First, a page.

The parade ended and Alston’s mom told my mom to walk down the street to the hotel and make a reservation for next year right away! I could have killed her!

 

Alston’s mom who is almost 90, loves Mardi Gras. She grew up with it, outside her front door. It is a tradition like how I used to go to the ATP Tennis in Cincy everyday for the first 23 years of my life. THIS is their tradition. They love it!

 

We started to walk back to the hotel. My mom was wiped out and her tootsies were killing her so we grabbed a cab.

 

We went back to the Inn and took a nap, and then like a child, she took her bag of beads and dumped the pile onto the bed. “What do you want? Who do you need beads for?”

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I gave her a list of recipients and she very UNWILLINGLY parted with some. If it was the pearl-like beads, she was all too quick to give those up. If they lacked color or weren’t “her” colors, they were mine, but other than that. I asked, “Can I have…? The response was a strong NOPE! She had been indoctrinated into the N’Orleans bead tradition with all the ups and downs that come with it. Her bag would be incredibly heavy on the return flight home, but she was happy. She was excited to take them home and throw them in a glass bowl to proudly display them. Wonder how she will feel about those beads in another month? Hmm…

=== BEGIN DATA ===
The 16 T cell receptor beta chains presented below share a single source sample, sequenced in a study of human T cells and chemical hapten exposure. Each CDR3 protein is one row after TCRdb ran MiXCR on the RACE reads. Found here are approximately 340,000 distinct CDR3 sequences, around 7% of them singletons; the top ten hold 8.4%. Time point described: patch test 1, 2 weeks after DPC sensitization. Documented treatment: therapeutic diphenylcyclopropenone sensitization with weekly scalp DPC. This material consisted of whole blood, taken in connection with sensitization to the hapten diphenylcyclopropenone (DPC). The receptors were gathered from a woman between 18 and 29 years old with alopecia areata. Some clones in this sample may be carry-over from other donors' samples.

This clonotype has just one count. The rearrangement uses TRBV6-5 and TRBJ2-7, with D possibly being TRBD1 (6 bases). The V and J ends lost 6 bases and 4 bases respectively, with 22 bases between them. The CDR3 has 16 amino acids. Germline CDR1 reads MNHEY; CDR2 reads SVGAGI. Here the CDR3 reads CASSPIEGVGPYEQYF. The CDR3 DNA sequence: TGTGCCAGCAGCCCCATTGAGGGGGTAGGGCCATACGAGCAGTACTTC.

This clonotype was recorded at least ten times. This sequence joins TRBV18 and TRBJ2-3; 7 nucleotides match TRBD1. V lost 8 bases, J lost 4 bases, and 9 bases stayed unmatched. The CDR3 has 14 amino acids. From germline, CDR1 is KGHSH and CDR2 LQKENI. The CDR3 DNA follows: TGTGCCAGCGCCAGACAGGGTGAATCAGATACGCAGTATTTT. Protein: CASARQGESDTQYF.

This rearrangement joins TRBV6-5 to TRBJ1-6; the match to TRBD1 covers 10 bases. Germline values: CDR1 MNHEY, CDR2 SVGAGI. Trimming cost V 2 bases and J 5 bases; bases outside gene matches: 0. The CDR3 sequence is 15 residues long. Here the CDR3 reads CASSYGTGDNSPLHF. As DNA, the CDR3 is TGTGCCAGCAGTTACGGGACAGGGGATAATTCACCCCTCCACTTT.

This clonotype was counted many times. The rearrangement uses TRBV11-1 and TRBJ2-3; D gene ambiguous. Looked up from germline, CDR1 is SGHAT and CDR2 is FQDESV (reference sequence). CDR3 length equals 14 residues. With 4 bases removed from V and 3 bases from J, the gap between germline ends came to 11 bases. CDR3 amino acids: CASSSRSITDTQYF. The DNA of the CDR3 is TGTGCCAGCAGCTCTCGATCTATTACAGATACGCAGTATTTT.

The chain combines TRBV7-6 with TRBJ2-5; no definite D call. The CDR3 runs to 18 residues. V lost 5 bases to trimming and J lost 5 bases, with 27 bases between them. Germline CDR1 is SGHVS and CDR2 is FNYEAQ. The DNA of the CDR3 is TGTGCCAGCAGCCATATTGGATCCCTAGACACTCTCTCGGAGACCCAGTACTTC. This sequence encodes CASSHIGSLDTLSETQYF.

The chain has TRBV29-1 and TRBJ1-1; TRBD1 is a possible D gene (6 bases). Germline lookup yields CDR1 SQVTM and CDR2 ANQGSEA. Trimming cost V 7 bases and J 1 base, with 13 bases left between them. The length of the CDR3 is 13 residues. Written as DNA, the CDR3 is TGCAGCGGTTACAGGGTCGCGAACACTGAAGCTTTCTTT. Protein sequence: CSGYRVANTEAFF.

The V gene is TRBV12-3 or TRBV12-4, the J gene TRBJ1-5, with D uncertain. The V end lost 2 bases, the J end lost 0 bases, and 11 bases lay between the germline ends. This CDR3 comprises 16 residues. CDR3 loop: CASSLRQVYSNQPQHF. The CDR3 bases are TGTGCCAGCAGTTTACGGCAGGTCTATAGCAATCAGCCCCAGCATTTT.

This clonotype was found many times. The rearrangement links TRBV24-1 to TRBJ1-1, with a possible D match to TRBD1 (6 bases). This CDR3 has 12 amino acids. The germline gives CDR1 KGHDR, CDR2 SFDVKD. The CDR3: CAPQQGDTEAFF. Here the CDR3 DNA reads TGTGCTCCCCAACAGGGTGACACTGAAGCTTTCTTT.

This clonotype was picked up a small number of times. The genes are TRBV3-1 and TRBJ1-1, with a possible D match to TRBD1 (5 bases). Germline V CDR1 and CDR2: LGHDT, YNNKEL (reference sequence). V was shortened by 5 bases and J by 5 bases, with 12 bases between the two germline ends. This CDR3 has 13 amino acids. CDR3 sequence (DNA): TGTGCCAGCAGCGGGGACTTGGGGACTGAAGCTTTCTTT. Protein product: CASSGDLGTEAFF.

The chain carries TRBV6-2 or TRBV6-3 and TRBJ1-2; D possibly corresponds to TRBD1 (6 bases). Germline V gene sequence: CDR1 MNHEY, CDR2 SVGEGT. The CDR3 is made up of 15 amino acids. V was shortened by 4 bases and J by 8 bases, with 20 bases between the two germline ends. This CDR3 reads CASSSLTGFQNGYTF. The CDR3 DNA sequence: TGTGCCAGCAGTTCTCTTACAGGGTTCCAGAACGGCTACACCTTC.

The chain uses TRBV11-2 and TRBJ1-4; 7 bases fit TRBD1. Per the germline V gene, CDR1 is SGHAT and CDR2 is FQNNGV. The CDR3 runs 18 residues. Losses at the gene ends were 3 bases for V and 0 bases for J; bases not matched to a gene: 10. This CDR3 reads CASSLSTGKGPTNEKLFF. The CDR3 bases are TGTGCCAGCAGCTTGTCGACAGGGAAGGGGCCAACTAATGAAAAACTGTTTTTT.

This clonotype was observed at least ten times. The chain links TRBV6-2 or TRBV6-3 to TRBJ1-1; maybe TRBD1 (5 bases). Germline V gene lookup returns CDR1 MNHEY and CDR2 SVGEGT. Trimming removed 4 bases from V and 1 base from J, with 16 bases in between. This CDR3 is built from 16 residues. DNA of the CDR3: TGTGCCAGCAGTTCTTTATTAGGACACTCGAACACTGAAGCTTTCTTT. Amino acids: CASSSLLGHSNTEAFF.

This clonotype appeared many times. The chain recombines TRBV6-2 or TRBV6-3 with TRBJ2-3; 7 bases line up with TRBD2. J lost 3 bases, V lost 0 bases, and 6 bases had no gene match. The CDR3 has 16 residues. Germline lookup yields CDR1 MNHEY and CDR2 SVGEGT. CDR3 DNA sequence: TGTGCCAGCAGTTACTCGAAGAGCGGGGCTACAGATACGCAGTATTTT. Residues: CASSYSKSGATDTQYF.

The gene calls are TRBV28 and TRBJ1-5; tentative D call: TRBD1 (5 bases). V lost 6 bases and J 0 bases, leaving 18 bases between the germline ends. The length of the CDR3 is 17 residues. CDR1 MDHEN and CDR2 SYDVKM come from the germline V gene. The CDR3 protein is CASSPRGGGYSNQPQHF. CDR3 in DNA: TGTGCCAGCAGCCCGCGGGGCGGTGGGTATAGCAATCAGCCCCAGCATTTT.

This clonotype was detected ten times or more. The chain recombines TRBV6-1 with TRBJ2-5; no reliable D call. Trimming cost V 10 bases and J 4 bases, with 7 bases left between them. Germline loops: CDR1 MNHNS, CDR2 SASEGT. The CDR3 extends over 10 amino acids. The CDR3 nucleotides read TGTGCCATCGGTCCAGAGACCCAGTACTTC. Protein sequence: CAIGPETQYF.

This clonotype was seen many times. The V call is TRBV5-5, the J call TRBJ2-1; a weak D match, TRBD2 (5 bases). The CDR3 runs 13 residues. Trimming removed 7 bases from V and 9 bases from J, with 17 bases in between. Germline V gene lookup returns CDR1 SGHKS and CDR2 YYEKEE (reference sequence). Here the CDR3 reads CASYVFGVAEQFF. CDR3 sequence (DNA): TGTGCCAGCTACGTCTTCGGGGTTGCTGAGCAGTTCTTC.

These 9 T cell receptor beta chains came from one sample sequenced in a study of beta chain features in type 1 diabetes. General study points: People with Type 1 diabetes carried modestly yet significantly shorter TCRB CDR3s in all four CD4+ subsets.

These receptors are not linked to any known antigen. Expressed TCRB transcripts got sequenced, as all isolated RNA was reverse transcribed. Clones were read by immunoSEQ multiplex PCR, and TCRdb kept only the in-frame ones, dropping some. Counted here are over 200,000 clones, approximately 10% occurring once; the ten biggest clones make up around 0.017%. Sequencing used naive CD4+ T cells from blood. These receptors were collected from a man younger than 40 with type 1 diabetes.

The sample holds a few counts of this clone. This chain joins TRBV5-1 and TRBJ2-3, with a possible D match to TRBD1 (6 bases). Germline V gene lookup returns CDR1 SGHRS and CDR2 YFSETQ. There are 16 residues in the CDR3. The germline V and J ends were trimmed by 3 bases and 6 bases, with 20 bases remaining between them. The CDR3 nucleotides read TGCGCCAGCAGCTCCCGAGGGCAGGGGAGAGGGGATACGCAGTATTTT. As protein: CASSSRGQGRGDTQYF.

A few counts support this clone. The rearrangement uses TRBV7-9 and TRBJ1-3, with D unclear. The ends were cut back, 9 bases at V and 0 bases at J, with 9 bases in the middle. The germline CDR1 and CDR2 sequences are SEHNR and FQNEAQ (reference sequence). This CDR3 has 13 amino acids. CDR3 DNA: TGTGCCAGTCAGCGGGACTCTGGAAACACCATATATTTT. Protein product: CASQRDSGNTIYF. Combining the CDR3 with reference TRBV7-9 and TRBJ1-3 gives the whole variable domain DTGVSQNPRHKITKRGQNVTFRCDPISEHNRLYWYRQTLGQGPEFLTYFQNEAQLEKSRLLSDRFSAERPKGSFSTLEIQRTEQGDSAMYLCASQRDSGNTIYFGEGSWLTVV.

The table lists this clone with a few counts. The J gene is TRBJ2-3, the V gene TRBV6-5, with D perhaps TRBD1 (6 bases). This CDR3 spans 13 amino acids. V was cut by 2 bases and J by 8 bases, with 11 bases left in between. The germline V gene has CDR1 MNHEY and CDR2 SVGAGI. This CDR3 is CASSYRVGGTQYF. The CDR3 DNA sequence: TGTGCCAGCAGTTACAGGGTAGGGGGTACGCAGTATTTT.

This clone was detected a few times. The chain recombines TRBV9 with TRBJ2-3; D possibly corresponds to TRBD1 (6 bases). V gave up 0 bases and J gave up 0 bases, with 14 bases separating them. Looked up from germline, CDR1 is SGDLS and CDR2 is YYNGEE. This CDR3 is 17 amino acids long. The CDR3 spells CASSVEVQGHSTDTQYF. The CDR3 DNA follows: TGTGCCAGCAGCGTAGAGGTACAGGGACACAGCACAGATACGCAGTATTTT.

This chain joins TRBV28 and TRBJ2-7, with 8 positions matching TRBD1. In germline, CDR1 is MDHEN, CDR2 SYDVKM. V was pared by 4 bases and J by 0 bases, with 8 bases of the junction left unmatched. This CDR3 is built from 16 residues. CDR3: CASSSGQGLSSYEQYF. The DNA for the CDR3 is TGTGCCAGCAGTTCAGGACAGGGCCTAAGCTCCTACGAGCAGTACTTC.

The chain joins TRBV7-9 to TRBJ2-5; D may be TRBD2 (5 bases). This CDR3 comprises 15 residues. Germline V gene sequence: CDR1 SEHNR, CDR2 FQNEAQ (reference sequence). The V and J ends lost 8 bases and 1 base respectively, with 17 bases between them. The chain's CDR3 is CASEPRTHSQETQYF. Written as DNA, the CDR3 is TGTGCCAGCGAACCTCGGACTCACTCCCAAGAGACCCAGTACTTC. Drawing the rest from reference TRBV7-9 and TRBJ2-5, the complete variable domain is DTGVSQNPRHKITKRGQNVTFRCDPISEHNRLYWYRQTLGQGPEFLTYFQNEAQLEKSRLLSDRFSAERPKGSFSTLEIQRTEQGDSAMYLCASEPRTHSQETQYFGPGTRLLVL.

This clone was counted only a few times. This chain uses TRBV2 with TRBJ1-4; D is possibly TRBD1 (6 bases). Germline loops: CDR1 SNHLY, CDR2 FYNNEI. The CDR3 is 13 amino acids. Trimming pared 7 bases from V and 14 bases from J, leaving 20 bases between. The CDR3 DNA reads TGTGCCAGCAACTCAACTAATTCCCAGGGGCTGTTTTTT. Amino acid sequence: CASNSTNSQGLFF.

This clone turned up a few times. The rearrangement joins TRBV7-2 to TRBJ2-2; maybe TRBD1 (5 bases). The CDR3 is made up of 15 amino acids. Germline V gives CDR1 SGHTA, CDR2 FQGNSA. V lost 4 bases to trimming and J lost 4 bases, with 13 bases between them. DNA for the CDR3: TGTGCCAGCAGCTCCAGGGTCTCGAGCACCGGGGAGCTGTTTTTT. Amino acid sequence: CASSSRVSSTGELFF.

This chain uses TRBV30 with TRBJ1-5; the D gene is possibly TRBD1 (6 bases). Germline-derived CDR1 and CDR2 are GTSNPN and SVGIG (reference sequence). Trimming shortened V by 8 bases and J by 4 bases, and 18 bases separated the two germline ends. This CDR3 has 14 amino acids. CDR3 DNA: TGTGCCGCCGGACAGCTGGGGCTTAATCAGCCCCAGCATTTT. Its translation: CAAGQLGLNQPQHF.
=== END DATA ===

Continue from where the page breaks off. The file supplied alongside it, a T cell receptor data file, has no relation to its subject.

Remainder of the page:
Suddenly, it was time to get ready for the balls. We put on our full-length gowns. We put on our long white gloves. We put on jewelry. We did our hair. We grabbed a cab and the first ball was Rex.

 

We couldn’t find the bank of elevators in the hotel along with another group that was lost. Women were in full-length gowns and long white clothes and men were in tuxes with tails. It was a good-looking bunch! A little old man said, “Does this mean we don’t have to go? His wife said, “YES, you still have to go!” We got in the elevators and there were too many of us in there. He asked, “Can I get off and not go?” His wife said, “You STILL have to go!”